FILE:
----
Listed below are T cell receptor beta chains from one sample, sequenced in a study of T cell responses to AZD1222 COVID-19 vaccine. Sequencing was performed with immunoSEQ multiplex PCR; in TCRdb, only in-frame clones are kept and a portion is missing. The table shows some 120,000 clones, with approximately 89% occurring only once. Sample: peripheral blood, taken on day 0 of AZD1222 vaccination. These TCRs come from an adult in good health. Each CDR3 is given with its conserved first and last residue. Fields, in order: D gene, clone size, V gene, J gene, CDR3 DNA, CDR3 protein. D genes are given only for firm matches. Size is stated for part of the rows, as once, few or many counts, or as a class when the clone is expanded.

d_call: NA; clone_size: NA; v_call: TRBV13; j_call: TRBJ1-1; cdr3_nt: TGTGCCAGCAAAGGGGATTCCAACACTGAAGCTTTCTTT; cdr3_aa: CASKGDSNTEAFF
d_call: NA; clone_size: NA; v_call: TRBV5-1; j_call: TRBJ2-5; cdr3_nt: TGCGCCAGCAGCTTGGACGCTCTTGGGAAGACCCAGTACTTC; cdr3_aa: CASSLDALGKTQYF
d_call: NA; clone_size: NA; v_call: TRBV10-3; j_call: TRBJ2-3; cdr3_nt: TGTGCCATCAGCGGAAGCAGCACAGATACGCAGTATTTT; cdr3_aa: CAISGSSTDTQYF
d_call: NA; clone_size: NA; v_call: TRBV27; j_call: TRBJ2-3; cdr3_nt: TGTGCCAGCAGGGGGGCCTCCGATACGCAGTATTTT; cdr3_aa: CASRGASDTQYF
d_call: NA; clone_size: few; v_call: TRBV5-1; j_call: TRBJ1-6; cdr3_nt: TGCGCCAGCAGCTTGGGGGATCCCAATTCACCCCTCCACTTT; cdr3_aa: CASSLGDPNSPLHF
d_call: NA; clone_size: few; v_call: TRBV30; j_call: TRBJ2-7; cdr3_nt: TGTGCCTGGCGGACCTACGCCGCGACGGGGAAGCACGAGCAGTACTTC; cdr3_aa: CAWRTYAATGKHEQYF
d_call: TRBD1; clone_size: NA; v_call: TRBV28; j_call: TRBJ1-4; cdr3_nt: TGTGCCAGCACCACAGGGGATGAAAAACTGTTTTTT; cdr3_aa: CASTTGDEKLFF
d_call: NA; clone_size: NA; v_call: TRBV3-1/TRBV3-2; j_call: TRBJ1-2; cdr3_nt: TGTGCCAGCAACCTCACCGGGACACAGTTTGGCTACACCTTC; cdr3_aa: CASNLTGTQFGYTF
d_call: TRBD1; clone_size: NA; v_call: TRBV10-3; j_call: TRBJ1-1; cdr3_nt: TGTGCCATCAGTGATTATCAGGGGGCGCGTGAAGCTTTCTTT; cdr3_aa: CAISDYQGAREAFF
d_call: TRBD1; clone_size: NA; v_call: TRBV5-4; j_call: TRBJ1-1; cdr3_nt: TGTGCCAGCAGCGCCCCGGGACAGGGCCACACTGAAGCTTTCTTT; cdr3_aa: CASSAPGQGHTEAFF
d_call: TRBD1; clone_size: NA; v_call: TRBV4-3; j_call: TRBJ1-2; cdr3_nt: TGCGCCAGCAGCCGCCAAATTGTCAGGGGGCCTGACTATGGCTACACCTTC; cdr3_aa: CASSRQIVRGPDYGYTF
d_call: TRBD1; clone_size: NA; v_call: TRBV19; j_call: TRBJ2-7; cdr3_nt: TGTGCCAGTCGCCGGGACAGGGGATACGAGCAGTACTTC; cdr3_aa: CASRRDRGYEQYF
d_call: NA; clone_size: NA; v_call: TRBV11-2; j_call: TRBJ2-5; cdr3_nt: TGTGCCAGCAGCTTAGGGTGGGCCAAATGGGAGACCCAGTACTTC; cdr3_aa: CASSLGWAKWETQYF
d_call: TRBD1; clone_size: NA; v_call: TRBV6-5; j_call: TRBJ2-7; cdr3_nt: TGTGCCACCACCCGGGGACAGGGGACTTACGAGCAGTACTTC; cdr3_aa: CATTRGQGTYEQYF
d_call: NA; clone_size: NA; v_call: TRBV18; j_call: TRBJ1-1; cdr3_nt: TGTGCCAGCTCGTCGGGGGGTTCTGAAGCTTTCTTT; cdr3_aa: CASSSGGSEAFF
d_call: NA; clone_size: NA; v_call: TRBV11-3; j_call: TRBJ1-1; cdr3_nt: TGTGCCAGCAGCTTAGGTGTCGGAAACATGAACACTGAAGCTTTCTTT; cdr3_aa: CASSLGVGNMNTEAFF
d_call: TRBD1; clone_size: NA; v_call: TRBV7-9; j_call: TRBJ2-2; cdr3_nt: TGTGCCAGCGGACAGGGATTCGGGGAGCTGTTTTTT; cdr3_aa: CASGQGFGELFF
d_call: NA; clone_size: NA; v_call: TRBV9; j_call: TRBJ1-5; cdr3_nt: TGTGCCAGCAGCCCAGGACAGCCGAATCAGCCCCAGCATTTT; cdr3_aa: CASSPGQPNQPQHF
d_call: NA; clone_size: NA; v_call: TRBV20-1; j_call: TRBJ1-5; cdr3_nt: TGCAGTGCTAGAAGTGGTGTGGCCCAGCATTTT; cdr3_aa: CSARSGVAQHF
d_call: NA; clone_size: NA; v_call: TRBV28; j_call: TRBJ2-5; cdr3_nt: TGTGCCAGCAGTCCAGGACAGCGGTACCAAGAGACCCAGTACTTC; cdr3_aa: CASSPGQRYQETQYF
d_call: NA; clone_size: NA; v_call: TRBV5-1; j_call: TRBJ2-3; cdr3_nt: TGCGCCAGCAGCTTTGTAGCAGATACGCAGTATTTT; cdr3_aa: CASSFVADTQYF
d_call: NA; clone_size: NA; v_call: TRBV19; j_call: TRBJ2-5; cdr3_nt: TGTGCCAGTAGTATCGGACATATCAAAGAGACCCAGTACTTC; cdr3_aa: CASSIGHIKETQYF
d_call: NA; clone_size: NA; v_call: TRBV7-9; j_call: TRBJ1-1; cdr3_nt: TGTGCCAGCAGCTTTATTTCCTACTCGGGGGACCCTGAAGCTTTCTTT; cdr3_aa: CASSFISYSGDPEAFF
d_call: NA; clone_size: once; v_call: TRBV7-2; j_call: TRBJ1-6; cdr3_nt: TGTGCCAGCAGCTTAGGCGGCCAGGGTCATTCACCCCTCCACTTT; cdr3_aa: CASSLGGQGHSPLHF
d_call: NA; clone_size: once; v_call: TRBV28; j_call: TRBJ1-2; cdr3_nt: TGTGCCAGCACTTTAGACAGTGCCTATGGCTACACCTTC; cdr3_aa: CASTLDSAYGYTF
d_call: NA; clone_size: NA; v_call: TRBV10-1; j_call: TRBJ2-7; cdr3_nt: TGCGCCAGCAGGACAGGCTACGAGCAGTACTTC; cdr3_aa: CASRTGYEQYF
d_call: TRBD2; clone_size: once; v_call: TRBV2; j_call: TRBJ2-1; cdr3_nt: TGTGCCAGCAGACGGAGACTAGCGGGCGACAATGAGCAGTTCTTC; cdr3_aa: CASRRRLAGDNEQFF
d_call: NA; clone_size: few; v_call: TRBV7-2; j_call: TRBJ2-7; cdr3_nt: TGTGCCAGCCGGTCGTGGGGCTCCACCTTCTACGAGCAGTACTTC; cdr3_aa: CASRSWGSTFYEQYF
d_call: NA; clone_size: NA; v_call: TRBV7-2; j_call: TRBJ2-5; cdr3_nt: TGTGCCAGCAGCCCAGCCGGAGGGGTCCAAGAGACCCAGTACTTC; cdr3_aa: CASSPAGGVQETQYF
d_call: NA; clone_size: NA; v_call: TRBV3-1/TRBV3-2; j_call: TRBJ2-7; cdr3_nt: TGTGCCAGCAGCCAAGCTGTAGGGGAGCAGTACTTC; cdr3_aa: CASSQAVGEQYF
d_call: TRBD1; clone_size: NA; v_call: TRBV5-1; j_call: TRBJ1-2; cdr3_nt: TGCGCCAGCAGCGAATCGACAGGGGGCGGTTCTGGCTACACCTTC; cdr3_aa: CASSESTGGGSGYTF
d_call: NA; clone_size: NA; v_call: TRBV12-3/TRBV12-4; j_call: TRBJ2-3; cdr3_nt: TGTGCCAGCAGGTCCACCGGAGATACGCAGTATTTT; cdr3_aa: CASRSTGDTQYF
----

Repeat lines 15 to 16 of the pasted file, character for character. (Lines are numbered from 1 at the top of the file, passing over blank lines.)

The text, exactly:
d_call: TRBD1; clone_size: NA; v_call: TRBV6-5; j_call: TRBJ2-7; cdr3_nt: TGTGCCACCACCCGGGGACAGGGGACTTACGAGCAGTACTTC; cdr3_aa: CATTRGQGTYEQYF
d_call: NA; clone_size: NA; v_call: TRBV18; j_call: TRBJ1-1; cdr3_nt: TGTGCCAGCTCGTCGGGGGGTTCTGAAGCTTTCTTT; cdr3_aa: CASSSGGSEAFF